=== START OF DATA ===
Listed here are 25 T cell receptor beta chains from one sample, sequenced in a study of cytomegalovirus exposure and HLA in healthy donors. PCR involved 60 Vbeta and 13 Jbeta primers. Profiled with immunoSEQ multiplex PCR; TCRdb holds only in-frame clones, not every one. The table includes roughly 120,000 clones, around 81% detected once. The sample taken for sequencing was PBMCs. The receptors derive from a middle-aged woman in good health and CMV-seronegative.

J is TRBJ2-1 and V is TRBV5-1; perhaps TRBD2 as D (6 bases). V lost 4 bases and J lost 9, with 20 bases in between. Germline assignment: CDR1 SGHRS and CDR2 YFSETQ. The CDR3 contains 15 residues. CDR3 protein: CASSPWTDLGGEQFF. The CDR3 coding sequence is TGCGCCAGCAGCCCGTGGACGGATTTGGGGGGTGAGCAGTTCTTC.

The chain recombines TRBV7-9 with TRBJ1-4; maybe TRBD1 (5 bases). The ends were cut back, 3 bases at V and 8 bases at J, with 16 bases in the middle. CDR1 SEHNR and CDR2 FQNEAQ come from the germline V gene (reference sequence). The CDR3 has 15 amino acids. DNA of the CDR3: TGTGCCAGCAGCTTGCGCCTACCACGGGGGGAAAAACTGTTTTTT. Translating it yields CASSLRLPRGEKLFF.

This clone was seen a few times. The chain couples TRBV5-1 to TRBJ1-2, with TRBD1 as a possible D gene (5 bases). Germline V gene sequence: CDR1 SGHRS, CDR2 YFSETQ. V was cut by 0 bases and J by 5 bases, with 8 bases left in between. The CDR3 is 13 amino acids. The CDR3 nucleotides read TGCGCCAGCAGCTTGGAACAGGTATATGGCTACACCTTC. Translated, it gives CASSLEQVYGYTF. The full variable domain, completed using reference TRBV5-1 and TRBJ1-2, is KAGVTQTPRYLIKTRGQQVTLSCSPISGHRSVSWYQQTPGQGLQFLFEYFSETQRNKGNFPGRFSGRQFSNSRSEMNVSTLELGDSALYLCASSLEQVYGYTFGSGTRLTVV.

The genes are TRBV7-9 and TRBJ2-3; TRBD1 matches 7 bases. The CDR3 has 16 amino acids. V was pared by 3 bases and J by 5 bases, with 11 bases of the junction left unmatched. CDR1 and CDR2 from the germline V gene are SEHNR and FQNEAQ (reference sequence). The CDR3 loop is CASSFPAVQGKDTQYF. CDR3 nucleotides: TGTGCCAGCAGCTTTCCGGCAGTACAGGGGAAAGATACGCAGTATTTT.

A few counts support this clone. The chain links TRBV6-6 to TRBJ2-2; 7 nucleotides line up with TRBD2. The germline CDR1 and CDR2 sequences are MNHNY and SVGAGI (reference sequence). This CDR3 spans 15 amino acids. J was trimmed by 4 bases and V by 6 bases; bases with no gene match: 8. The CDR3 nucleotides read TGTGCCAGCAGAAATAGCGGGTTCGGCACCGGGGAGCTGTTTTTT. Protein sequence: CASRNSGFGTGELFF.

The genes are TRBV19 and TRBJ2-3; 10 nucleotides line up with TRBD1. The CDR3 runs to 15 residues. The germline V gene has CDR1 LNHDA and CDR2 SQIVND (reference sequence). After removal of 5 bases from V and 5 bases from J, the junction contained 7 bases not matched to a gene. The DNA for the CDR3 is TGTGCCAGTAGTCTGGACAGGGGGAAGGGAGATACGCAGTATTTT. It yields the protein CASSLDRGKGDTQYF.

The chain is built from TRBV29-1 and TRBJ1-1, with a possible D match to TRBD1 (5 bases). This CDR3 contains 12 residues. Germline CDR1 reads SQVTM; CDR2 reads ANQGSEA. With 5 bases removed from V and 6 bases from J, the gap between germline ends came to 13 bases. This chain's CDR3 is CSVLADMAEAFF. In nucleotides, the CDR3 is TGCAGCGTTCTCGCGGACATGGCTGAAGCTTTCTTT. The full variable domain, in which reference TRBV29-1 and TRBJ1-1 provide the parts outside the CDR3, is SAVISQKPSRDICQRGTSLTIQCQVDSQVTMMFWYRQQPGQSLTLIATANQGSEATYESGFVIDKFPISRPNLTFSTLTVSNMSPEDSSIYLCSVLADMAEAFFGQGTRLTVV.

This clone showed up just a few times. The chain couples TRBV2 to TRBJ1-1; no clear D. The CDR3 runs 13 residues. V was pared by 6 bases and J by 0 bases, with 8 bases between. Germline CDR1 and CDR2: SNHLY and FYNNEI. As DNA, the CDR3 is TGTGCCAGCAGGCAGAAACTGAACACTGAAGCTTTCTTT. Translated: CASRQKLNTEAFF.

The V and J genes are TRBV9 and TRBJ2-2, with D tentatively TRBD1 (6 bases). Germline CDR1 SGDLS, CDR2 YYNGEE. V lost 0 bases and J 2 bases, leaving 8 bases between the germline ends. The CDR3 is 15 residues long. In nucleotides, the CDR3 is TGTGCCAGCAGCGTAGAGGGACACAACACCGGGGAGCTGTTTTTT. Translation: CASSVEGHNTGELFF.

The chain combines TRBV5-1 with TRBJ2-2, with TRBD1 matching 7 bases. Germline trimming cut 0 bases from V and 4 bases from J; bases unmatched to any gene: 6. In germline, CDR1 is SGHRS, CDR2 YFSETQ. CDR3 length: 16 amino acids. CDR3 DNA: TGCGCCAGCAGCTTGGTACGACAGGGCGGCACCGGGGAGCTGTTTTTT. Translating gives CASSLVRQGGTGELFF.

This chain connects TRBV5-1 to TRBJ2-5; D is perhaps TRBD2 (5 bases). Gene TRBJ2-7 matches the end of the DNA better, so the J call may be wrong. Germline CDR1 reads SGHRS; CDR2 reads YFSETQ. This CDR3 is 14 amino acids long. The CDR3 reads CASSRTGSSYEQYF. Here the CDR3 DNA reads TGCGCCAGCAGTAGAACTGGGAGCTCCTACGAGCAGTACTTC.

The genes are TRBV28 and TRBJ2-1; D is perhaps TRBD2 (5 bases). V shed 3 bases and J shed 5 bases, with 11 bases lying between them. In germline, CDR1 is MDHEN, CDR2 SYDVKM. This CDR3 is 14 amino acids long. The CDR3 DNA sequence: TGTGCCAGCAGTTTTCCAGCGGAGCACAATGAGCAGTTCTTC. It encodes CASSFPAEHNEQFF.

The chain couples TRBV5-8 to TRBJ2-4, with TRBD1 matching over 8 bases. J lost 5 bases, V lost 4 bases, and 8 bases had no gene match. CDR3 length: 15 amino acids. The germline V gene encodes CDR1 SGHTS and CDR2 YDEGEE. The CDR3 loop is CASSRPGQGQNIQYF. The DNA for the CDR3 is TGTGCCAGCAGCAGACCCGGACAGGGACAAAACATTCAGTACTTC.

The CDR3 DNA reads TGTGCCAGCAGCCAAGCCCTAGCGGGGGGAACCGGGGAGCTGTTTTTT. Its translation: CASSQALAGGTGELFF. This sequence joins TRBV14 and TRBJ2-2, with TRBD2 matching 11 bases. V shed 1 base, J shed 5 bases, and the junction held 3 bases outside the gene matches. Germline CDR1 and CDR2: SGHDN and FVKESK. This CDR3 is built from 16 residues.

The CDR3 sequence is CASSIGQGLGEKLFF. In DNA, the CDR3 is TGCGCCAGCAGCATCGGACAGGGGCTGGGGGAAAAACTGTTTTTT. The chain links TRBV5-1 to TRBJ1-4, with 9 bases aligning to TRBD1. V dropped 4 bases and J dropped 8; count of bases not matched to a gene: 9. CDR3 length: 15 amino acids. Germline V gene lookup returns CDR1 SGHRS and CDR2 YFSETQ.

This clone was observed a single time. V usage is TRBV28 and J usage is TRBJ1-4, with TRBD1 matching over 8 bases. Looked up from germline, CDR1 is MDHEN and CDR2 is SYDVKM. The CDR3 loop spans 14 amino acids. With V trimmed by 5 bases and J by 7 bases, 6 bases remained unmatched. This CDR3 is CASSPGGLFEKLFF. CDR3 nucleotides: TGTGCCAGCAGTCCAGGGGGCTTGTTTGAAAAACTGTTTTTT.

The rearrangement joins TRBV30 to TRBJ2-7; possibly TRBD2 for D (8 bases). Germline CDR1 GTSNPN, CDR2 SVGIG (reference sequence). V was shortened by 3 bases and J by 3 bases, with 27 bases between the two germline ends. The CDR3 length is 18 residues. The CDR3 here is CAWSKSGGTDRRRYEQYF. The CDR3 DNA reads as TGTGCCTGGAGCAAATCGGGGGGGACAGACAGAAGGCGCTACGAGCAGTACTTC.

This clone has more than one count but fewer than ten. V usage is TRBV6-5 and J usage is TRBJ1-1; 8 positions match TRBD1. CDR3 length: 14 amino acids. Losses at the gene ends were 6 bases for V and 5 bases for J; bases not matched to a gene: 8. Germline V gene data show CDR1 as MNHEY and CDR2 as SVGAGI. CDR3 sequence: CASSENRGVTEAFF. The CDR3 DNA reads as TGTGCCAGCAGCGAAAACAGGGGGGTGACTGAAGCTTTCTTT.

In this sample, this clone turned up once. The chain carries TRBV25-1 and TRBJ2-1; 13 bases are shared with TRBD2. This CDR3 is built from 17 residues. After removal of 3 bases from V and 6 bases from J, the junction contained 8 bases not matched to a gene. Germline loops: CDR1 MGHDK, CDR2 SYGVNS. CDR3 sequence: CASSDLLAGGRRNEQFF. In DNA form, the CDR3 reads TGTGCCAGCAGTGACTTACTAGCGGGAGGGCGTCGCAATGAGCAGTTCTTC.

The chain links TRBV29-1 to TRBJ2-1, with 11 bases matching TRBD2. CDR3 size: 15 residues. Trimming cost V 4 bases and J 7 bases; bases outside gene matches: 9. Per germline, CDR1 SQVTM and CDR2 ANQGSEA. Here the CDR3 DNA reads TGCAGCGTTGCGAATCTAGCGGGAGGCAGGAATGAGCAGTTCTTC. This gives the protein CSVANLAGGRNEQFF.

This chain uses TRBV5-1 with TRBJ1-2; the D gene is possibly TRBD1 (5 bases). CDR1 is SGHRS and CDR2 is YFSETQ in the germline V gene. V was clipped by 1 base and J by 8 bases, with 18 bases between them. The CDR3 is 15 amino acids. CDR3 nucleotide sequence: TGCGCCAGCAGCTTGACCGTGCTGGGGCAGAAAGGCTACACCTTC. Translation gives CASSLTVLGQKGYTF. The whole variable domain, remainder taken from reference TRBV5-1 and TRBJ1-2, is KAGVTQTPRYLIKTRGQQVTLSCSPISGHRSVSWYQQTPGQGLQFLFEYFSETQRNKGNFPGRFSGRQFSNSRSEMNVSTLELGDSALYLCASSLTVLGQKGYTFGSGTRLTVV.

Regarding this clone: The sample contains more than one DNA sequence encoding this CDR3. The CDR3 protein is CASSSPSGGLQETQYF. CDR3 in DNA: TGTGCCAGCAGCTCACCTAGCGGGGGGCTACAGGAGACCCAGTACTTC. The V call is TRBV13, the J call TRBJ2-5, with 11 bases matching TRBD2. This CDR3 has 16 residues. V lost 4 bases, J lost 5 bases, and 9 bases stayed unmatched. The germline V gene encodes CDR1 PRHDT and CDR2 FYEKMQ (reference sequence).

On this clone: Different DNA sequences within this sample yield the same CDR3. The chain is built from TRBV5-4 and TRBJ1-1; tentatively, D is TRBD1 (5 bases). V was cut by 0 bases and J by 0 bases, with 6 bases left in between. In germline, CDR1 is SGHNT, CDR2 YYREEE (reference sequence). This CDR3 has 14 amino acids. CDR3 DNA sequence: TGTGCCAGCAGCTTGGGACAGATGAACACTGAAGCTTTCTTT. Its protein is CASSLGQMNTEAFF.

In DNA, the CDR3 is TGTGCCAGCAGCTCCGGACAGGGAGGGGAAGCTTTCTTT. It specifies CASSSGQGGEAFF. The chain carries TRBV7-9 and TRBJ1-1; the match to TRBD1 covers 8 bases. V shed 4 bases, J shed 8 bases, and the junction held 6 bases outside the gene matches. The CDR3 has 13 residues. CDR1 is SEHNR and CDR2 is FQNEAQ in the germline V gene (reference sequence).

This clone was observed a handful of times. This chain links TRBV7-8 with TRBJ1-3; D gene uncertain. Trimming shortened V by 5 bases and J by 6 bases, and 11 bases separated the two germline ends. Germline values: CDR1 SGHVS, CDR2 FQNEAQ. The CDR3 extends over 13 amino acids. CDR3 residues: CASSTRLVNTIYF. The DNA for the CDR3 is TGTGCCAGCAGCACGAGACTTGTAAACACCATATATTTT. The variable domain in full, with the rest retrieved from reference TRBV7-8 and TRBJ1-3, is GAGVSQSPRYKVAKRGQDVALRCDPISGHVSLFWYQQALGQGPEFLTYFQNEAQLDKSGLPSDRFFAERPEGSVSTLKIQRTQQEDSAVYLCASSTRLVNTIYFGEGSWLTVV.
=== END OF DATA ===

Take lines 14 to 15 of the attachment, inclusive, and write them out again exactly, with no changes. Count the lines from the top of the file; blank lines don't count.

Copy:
The chain couples TRBV5-8 to TRBJ2-4, with TRBD1 matching over 8 bases. J lost 5 bases, V lost 4 bases, and 8 bases had no gene match. CDR3 length: 15 amino acids. The germline V gene encodes CDR1 SGHTS and CDR2 YDEGEE. The CDR3 loop is CASSRPGQGQNIQYF. The DNA for the CDR3 is TGTGCCAGCAGCAGACCCGGACAGGGACAAAACATTCAGTACTTC.

The CDR3 DNA reads TGTGCCAGCAGCCAAGCCCTAGCGGGGGGAACCGGGGAGCTGTTTTTT. Its translation: CASSQALAGGTGELFF. This sequence joins TRBV14 and TRBJ2-2, with TRBD2 matching 11 bases. V shed 1 base, J shed 5 bases, and the junction held 3 bases outside the gene matches. Germline CDR1 and CDR2: SGHDN and FVKESK. This CDR3 is built from 16 residues.